Challenges facing the construction industry in the next 5 years

The construction industry is one of the largest in the world, with the value of new construction work in the UK alone reaching £118,977 million in 2019. Despite new construction orders growing though, the sector faces several challenges over the next five years.

With 2019 seeing 3,502 insolvencies in Britain’s construction sector and a 6% drop in construction-related employment, the industry was already facing some issues before Covid-19 and Brexit introduced more.

Understanding what challenges are likely to affect you over the next year, as well as in the future, can help you plan accordingly and limit the impact they have. This will help your business grow and ensure that you are planning projects with all possible eventualities taken into account.

So what challenges are the construction industry likely to face in the next five years?

Skills shortages and an ageing workforce

Skills shortages have been a recurring issue for the construction industry over the last few years, but it is expected to become more of a problem. Between 2014 and 2016, it was estimated that 44% of those working in construction in the UK were aged 45 and over, showing that the workforce is ageing.

Many of these workers will soon be retiring, removing their skills from the workforce. Unfortunately, there are not enough younger workers to take their place, with just 9% of those aged 16 to 18 happy to consider a career in construction.

This decrease in younger talent will have a severe impact on the industry, causing a shortage of essential skills once older workers retire. Unless the sector can attract more younger people, the skills gap is only going to widen, meaning that changing the perception of construction as a career will be vital in the next few years.

Businesses should consider how they can help attract and upskill young workers, such as through apprenticeships. With new government grants and support measures in place, companies can get help in training younger workers to strengthen their teams and ensure they are not drastically affected by a shortage of skilled workers.

Shrinking backlog of work

While many firms halted work during 2020 as a result of the Covid-19 pandemic, some work was able to continue to keep construction workers employed. While this is positive overall, reducing the impact of the pandemic for individuals and companies in the sector, it means that the backlog of work is starting to decline.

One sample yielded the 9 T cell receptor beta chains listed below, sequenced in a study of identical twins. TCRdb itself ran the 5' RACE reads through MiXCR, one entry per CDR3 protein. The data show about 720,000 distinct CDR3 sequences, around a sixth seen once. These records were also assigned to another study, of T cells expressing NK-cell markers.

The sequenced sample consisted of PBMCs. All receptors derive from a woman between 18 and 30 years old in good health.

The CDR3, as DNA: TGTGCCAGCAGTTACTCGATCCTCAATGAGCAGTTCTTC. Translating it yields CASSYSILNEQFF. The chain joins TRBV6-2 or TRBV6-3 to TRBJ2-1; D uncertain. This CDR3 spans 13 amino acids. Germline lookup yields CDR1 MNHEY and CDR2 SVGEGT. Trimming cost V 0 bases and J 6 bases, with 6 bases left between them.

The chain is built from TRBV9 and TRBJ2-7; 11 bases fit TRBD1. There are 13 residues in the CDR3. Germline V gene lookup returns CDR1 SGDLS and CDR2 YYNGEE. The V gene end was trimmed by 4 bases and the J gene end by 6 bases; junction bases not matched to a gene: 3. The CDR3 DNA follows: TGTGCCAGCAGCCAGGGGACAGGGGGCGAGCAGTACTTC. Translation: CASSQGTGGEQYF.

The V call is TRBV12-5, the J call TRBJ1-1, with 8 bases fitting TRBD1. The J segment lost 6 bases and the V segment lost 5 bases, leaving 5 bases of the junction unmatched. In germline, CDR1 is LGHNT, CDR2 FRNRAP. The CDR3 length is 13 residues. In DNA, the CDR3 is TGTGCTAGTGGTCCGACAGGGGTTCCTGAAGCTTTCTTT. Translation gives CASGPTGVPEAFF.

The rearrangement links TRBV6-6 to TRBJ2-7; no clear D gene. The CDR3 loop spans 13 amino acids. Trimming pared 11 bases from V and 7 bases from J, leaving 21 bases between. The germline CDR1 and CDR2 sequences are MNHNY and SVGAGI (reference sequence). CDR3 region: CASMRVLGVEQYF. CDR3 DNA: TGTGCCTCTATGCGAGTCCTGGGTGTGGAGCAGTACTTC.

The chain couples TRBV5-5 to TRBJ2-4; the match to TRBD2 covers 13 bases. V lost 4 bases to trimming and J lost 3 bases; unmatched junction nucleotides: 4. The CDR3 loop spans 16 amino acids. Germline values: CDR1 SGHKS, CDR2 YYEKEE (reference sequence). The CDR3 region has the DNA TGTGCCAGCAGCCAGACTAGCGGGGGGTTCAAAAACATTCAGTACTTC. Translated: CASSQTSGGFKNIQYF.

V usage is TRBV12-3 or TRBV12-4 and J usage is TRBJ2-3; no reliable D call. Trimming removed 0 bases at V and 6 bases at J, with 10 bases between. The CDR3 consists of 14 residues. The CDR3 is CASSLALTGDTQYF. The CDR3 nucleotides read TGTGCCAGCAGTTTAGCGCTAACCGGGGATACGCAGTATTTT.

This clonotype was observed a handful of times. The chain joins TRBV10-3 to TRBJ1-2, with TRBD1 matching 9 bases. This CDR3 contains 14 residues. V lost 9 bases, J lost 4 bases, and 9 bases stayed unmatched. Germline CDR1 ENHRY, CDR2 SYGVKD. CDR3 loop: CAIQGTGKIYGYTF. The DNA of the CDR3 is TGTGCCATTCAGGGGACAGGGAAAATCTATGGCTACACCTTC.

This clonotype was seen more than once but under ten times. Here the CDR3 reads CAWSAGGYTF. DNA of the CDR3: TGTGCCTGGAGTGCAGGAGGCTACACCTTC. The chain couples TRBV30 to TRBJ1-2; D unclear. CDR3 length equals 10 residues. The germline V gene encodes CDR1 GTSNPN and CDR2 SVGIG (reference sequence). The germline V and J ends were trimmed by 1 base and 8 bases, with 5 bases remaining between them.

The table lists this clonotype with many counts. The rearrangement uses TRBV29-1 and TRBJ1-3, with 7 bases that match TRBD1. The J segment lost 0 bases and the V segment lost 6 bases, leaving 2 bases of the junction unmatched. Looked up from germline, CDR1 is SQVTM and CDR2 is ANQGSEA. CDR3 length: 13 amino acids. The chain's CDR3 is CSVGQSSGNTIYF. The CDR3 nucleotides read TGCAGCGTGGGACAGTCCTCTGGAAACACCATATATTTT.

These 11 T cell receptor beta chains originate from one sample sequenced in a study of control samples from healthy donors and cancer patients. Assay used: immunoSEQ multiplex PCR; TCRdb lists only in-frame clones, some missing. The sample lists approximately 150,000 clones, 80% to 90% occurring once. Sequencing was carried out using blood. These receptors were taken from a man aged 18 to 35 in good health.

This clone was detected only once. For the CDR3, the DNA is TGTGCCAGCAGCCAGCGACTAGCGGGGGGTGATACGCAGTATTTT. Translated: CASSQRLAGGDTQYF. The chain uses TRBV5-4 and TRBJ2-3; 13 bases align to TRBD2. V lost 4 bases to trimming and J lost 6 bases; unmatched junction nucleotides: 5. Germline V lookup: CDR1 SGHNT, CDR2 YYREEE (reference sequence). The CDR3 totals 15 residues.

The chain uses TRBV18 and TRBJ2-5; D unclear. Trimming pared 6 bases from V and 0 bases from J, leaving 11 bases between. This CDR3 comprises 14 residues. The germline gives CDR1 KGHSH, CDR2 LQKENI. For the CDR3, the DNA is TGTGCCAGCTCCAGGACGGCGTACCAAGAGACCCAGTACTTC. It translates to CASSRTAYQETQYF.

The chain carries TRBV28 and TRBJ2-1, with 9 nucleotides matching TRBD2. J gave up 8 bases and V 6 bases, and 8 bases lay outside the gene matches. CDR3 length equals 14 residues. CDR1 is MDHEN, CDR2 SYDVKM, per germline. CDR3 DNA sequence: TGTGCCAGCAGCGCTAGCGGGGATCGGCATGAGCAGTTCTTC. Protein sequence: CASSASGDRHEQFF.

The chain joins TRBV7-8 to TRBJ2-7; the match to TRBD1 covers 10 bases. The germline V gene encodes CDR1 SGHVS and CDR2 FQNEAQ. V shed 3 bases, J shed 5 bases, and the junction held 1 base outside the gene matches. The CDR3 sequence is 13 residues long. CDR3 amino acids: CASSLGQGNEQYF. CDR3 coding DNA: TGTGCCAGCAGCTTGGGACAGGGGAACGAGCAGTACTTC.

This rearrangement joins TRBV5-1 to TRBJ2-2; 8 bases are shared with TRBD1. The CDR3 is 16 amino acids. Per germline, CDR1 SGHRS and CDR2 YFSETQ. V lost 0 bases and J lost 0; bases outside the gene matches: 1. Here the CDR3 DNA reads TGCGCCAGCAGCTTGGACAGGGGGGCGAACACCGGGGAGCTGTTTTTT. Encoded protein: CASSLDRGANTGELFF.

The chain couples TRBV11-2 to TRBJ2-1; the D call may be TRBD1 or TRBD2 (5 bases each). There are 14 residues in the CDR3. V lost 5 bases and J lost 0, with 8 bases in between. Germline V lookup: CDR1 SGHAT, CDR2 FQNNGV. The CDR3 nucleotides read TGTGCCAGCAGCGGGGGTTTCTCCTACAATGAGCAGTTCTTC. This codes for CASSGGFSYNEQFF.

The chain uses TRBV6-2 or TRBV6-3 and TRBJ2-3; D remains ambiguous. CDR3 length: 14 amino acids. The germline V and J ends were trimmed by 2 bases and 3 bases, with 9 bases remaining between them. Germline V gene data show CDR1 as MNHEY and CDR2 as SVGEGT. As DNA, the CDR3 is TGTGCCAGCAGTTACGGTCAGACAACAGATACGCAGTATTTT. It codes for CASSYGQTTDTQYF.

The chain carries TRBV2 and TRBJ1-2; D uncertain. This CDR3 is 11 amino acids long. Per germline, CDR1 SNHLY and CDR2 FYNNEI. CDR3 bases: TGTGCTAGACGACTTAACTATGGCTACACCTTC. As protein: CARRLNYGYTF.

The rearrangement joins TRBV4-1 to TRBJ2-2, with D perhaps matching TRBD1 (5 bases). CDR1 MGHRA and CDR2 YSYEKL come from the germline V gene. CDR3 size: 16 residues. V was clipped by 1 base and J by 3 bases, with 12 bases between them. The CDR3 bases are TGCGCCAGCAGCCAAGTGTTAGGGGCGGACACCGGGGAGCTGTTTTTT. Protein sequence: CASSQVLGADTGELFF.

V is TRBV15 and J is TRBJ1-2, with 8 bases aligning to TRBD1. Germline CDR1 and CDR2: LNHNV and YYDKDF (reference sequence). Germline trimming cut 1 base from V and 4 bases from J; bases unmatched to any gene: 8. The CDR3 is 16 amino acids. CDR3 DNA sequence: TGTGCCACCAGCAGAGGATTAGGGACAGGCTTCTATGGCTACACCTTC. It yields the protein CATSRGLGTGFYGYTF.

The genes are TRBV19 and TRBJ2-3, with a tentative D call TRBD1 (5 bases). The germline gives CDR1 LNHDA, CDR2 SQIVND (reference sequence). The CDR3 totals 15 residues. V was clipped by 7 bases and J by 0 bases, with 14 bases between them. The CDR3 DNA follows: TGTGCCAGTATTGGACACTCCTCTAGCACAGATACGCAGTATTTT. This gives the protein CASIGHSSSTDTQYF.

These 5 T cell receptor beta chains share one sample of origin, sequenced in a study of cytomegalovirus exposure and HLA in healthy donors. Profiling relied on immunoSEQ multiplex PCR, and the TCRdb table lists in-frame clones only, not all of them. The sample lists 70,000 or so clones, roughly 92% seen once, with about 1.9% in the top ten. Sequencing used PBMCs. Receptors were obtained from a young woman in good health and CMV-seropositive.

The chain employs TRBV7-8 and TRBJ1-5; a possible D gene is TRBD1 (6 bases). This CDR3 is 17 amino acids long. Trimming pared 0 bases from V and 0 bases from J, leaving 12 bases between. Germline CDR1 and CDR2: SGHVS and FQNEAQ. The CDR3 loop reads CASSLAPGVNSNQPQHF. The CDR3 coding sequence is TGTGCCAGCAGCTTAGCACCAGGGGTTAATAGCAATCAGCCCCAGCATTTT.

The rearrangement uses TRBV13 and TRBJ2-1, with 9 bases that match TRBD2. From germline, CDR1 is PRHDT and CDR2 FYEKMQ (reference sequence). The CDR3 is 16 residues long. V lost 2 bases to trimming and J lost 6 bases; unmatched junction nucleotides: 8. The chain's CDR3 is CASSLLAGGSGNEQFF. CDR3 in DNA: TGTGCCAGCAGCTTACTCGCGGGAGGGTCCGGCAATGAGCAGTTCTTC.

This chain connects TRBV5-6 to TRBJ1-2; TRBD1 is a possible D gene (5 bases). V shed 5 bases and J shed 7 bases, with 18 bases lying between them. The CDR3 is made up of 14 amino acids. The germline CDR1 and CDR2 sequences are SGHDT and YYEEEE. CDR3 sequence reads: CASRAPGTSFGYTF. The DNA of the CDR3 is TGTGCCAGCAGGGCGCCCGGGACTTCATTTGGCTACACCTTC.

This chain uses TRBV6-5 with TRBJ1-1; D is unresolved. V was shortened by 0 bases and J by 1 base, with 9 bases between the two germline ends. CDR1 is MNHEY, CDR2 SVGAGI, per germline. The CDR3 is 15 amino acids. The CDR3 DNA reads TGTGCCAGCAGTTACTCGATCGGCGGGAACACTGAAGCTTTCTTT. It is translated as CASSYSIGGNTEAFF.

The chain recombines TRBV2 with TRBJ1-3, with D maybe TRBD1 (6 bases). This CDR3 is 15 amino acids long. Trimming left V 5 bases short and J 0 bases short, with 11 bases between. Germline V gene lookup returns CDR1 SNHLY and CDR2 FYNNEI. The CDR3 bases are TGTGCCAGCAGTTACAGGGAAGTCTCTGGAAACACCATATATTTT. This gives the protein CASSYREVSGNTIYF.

The usual backlog of work provides full–time employment for many, meaning many workers may struggle to find long-term positions. In addition to this, several sectors, such as commercial office building and civil engineering, have been slow to start up again this year due to continuing restrictions and continued financial instability. 

Fewer projects are currently going out to tender, which means that firms may struggle to add to their backlog of work over the next few months, if not the next year or so. This could have a big impact, especially on smaller firms. 

Material shortages

Several material shortages are currently affecting construction projects across the UK and in other countries, as companies struggle with long lead times. While housebuilders are currently being affected the most, with 69% of the sector struggling to get hold of required materials, the entire industry is starting to feel the pressure.

Timber, cement, roof tiles, steel, aggregates and plastics are all currently in short supply, with the increasing demand driving inflation. On top of this, lead times are being exacerbated by changes to customs as a result of Brexit and a shortage of HGV drivers. This means that when firms can get hold of materials, they are still at risk of missing deadlines due to longer delivery times or failed deliveries. 

It is expected that these materials shortages will last for months, if not longer. The increase in prices could also continue for an extended period of time affecting construction budgets. 

Zero net by 2050 target

The UK government is aiming to bring all greenhouse gas emissions to net-zero by 2050. To achieve this, it is set to make the construction industry more sustainable, productive and internationally competitive. As a result, it is putting emphasis on the sector using more modern methods, which is resulting in the industry calling for more funding and support from the government. 

With the construction industry accounting for 45% of total carbon emissions in Britain, this initiative is going to have a huge impact on it over the next few years. Companies in the sector tend to have a large carbon footprint due to heavy machinery and vehicles. However, they will need to start looking for alternatives in order to meet government standards, requiring a lot of investment. 

As many companies are still struggling from the above issues, this is target is likely to be a huge challenge moving forward.

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